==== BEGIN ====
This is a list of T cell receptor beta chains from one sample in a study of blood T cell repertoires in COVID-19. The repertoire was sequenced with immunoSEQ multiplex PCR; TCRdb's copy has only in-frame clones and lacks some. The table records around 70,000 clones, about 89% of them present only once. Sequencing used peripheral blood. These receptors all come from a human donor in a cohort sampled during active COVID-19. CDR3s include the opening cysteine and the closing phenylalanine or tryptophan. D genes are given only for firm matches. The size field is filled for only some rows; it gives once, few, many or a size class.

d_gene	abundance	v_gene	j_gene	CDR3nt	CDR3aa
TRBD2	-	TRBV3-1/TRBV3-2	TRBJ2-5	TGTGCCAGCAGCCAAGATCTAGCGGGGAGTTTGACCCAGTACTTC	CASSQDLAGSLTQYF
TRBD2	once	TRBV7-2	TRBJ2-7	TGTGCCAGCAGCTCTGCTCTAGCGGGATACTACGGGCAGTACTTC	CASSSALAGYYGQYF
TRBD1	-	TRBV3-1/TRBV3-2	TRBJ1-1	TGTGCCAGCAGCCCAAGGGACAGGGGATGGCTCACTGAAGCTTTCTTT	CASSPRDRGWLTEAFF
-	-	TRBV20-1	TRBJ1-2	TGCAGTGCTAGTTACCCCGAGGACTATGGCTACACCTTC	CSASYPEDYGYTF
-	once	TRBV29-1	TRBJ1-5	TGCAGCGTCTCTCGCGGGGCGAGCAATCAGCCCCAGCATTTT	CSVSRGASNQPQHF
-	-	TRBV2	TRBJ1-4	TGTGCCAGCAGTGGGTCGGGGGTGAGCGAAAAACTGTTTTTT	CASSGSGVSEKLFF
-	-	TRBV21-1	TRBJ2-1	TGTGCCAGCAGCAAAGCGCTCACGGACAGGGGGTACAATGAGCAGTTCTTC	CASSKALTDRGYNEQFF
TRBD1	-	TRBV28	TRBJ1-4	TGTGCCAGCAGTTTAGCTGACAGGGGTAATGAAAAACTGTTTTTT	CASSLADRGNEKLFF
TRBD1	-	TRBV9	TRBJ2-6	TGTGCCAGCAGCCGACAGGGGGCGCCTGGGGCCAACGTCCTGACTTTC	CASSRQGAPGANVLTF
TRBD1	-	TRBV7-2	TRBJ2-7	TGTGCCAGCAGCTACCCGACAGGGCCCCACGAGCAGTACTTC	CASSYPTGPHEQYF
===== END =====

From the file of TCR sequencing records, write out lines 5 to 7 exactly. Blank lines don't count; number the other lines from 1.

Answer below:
TRBD1	-	TRBV3-1/TRBV3-2	TRBJ1-1	TGTGCCAGCAGCCCAAGGGACAGGGGATGGCTCACTGAAGCTTTCTTT	CASSPRDRGWLTEAFF
-	-	TRBV20-1	TRBJ1-2	TGCAGTGCTAGTTACCCCGAGGACTATGGCTACACCTTC	CSASYPEDYGYTF
-	once	TRBV29-1	TRBJ1-5	TGCAGCGTCTCTCGCGGGGCGAGCAATCAGCCCCAGCATTTT	CSVSRGASNQPQHF